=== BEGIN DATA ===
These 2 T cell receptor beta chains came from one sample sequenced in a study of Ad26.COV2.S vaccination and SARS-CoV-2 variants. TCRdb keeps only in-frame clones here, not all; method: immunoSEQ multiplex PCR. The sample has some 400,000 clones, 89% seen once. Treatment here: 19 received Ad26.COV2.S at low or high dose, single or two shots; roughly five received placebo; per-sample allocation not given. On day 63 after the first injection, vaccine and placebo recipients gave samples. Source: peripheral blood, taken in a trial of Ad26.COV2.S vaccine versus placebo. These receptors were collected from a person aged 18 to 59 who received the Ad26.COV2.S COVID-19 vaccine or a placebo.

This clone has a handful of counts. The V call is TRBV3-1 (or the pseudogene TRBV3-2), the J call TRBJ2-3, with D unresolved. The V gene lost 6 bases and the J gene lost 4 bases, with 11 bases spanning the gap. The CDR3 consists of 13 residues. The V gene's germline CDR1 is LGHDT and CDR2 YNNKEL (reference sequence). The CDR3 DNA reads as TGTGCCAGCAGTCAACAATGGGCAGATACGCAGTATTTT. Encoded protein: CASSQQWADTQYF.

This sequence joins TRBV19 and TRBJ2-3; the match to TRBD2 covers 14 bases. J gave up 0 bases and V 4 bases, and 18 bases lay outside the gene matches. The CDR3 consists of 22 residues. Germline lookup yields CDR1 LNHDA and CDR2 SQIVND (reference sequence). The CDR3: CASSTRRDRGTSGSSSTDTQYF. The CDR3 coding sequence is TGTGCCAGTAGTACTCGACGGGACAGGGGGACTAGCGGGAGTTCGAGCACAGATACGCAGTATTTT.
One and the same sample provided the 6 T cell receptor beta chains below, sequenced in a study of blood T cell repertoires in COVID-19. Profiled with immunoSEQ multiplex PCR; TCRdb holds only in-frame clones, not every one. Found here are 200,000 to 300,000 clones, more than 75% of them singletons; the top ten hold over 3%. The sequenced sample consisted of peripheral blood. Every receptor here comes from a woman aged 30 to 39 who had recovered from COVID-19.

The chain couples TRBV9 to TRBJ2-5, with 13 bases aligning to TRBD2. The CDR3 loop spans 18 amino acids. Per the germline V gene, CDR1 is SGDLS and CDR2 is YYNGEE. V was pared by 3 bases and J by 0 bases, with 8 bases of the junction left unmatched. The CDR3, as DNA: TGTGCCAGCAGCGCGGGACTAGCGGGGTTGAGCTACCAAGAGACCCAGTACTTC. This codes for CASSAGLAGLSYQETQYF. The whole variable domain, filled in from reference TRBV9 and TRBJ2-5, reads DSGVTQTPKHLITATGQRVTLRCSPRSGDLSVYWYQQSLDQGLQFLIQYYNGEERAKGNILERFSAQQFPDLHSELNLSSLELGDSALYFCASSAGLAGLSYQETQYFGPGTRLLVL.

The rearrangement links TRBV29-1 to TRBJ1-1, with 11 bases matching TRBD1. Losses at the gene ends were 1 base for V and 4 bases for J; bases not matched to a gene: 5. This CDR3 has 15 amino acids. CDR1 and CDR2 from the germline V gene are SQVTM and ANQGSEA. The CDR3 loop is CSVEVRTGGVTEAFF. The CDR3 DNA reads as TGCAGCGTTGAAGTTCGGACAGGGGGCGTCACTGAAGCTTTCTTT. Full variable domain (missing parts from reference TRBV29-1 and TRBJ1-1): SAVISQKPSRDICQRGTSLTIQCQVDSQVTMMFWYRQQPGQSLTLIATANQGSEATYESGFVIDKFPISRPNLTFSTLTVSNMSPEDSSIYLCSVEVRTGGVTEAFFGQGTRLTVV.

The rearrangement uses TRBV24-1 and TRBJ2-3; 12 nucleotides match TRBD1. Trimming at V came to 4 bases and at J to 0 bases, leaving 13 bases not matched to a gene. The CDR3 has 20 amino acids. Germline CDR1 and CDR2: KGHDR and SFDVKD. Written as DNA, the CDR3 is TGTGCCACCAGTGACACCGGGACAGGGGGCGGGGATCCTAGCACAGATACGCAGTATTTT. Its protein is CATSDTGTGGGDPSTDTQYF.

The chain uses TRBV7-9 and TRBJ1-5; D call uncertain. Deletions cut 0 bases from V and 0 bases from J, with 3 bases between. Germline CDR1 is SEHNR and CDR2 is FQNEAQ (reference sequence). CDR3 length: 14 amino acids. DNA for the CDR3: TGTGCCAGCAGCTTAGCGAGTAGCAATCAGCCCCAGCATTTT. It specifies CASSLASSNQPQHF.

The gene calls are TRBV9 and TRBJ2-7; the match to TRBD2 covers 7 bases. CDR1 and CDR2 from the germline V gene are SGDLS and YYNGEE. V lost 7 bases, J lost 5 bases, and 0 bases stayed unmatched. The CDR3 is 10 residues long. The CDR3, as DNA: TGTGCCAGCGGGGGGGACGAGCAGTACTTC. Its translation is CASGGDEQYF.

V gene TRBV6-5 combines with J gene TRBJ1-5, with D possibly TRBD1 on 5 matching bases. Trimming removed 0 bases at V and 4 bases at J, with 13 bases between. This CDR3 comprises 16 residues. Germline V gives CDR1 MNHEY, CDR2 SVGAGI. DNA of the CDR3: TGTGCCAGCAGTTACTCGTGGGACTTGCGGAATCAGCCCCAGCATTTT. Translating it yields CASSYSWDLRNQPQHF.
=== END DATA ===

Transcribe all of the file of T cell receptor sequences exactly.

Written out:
These 2 T cell receptor beta chains came from one sample sequenced in a study of Ad26.COV2.S vaccination and SARS-CoV-2 variants. TCRdb keeps only in-frame clones here, not all; method: immunoSEQ multiplex PCR. The sample has some 400,000 clones, 89% seen once. Treatment here: 19 received Ad26.COV2.S at low or high dose, single or two shots; roughly five received placebo; per-sample allocation not given. On day 63 after the first injection, vaccine and placebo recipients gave samples. Source: peripheral blood, taken in a trial of Ad26.COV2.S vaccine versus placebo. These receptors were collected from a person aged 18 to 59 who received the Ad26.COV2.S COVID-19 vaccine or a placebo.

This clone has a handful of counts. The V call is TRBV3-1 (or the pseudogene TRBV3-2), the J call TRBJ2-3, with D unresolved. The V gene lost 6 bases and the J gene lost 4 bases, with 11 bases spanning the gap. The CDR3 consists of 13 residues. The V gene's germline CDR1 is LGHDT and CDR2 YNNKEL (reference sequence). The CDR3 DNA reads as TGTGCCAGCAGTCAACAATGGGCAGATACGCAGTATTTT. Encoded protein: CASSQQWADTQYF.

This sequence joins TRBV19 and TRBJ2-3; the match to TRBD2 covers 14 bases. J gave up 0 bases and V 4 bases, and 18 bases lay outside the gene matches. The CDR3 consists of 22 residues. Germline lookup yields CDR1 LNHDA and CDR2 SQIVND (reference sequence). The CDR3: CASSTRRDRGTSGSSSTDTQYF. The CDR3 coding sequence is TGTGCCAGTAGTACTCGACGGGACAGGGGGACTAGCGGGAGTTCGAGCACAGATACGCAGTATTTT.
One and the same sample provided the 6 T cell receptor beta chains below, sequenced in a study of blood T cell repertoires in COVID-19. Profiled with immunoSEQ multiplex PCR; TCRdb holds only in-frame clones, not every one. Found here are 200,000 to 300,000 clones, more than 75% of them singletons; the top ten hold over 3%. The sequenced sample consisted of peripheral blood. Every receptor here comes from a woman aged 30 to 39 who had recovered from COVID-19.

The chain couples TRBV9 to TRBJ2-5, with 13 bases aligning to TRBD2. The CDR3 loop spans 18 amino acids. Per the germline V gene, CDR1 is SGDLS and CDR2 is YYNGEE. V was pared by 3 bases and J by 0 bases, with 8 bases of the junction left unmatched. The CDR3, as DNA: TGTGCCAGCAGCGCGGGACTAGCGGGGTTGAGCTACCAAGAGACCCAGTACTTC. This codes for CASSAGLAGLSYQETQYF. The whole variable domain, filled in from reference TRBV9 and TRBJ2-5, reads DSGVTQTPKHLITATGQRVTLRCSPRSGDLSVYWYQQSLDQGLQFLIQYYNGEERAKGNILERFSAQQFPDLHSELNLSSLELGDSALYFCASSAGLAGLSYQETQYFGPGTRLLVL.

The rearrangement links TRBV29-1 to TRBJ1-1, with 11 bases matching TRBD1. Losses at the gene ends were 1 base for V and 4 bases for J; bases not matched to a gene: 5. This CDR3 has 15 amino acids. CDR1 and CDR2 from the germline V gene are SQVTM and ANQGSEA. The CDR3 loop is CSVEVRTGGVTEAFF. The CDR3 DNA reads as TGCAGCGTTGAAGTTCGGACAGGGGGCGTCACTGAAGCTTTCTTT. Full variable domain (missing parts from reference TRBV29-1 and TRBJ1-1): SAVISQKPSRDICQRGTSLTIQCQVDSQVTMMFWYRQQPGQSLTLIATANQGSEATYESGFVIDKFPISRPNLTFSTLTVSNMSPEDSSIYLCSVEVRTGGVTEAFFGQGTRLTVV.

The rearrangement uses TRBV24-1 and TRBJ2-3; 12 nucleotides match TRBD1. Trimming at V came to 4 bases and at J to 0 bases, leaving 13 bases not matched to a gene. The CDR3 has 20 amino acids. Germline CDR1 and CDR2: KGHDR and SFDVKD. Written as DNA, the CDR3 is TGTGCCACCAGTGACACCGGGACAGGGGGCGGGGATCCTAGCACAGATACGCAGTATTTT. Its protein is CATSDTGTGGGDPSTDTQYF.

The chain uses TRBV7-9 and TRBJ1-5; D call uncertain. Deletions cut 0 bases from V and 0 bases from J, with 3 bases between. Germline CDR1 is SEHNR and CDR2 is FQNEAQ (reference sequence). CDR3 length: 14 amino acids. DNA for the CDR3: TGTGCCAGCAGCTTAGCGAGTAGCAATCAGCCCCAGCATTTT. It specifies CASSLASSNQPQHF.

The gene calls are TRBV9 and TRBJ2-7; the match to TRBD2 covers 7 bases. CDR1 and CDR2 from the germline V gene are SGDLS and YYNGEE. V lost 7 bases, J lost 5 bases, and 0 bases stayed unmatched. The CDR3 is 10 residues long. The CDR3, as DNA: TGTGCCAGCGGGGGGGACGAGCAGTACTTC. Its translation is CASGGDEQYF.

V gene TRBV6-5 combines with J gene TRBJ1-5, with D possibly TRBD1 on 5 matching bases. Trimming removed 0 bases at V and 4 bases at J, with 13 bases between. This CDR3 comprises 16 residues. Germline V gives CDR1 MNHEY, CDR2 SVGAGI. DNA of the CDR3: TGTGCCAGCAGTTACTCGTGGGACTTGCGGAATCAGCCCCAGCATTTT. Translating it yields CASSYSWDLRNQPQHF.